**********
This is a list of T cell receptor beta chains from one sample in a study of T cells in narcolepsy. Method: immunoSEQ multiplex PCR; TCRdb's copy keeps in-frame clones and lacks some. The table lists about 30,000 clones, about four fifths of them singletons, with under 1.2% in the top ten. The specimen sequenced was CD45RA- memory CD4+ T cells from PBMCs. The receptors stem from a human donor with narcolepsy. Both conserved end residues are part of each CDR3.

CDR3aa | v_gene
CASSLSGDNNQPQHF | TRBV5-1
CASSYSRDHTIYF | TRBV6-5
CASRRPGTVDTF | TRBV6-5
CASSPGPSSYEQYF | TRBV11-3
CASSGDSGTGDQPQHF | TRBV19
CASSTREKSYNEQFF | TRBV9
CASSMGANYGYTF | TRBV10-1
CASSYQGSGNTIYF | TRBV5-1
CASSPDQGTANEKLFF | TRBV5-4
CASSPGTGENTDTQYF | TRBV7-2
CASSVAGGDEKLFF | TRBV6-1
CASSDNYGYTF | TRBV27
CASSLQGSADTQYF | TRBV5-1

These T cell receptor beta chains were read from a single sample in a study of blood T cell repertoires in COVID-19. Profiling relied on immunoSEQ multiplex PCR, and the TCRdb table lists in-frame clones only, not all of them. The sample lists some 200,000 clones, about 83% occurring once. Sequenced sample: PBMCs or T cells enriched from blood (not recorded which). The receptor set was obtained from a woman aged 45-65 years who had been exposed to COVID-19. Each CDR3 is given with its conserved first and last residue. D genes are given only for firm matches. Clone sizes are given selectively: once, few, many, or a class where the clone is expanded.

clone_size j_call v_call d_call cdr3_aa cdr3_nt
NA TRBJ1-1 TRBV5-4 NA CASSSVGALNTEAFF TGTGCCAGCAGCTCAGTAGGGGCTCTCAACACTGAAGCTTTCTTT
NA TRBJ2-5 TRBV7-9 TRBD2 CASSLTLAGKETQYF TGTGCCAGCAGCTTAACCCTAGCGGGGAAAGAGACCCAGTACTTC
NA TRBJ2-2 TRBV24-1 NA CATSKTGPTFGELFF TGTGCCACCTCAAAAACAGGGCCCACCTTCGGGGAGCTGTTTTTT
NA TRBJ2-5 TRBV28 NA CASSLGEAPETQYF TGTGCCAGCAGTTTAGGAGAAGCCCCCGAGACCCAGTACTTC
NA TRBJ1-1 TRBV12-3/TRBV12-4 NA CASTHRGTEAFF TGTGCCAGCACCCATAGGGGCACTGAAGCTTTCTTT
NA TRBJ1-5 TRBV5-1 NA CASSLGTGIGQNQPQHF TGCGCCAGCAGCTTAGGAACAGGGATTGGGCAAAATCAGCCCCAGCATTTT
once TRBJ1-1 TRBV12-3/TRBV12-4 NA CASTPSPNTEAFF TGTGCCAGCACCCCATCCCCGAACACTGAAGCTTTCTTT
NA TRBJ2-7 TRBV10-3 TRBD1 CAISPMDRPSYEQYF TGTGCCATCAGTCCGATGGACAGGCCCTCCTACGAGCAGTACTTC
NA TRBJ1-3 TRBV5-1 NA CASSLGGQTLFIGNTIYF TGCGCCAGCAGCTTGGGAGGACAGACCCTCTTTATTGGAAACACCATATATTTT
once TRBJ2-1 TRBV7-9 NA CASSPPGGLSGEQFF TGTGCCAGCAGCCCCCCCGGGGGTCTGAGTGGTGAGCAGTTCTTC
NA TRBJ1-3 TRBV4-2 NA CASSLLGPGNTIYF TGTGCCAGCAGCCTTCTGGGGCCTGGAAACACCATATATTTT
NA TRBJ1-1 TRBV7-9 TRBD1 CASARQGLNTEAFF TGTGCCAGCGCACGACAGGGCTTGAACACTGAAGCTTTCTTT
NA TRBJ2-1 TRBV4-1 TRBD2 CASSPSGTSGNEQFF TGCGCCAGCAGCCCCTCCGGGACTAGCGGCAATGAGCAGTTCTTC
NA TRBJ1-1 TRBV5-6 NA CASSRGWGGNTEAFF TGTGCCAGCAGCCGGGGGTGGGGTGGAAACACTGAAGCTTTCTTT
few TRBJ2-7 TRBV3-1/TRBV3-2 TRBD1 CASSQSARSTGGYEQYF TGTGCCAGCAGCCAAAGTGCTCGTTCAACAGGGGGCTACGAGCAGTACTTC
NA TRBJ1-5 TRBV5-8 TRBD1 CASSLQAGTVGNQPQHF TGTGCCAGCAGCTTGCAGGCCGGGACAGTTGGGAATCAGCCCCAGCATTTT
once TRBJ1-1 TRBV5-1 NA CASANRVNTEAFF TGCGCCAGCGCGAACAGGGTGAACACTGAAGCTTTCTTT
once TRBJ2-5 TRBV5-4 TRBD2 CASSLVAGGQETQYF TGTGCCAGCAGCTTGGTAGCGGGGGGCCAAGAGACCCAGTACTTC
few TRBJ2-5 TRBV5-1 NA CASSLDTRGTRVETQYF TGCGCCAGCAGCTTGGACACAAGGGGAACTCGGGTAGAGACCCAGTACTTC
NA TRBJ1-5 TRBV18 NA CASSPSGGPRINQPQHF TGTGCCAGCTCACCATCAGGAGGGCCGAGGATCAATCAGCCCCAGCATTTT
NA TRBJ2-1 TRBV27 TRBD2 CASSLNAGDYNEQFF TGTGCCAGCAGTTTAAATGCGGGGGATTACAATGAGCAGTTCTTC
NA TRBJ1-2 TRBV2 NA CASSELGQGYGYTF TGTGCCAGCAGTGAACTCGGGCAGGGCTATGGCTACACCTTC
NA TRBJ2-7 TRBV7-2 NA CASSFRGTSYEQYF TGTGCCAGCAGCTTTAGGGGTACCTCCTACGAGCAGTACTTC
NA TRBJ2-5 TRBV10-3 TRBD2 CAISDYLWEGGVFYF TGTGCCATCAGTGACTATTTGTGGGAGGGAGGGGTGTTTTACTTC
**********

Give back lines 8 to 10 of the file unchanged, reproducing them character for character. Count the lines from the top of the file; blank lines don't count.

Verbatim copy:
CASSTREKSYNEQFF | TRBV9
CASSMGANYGYTF | TRBV10-1
CASSYQGSGNTIYF | TRBV5-1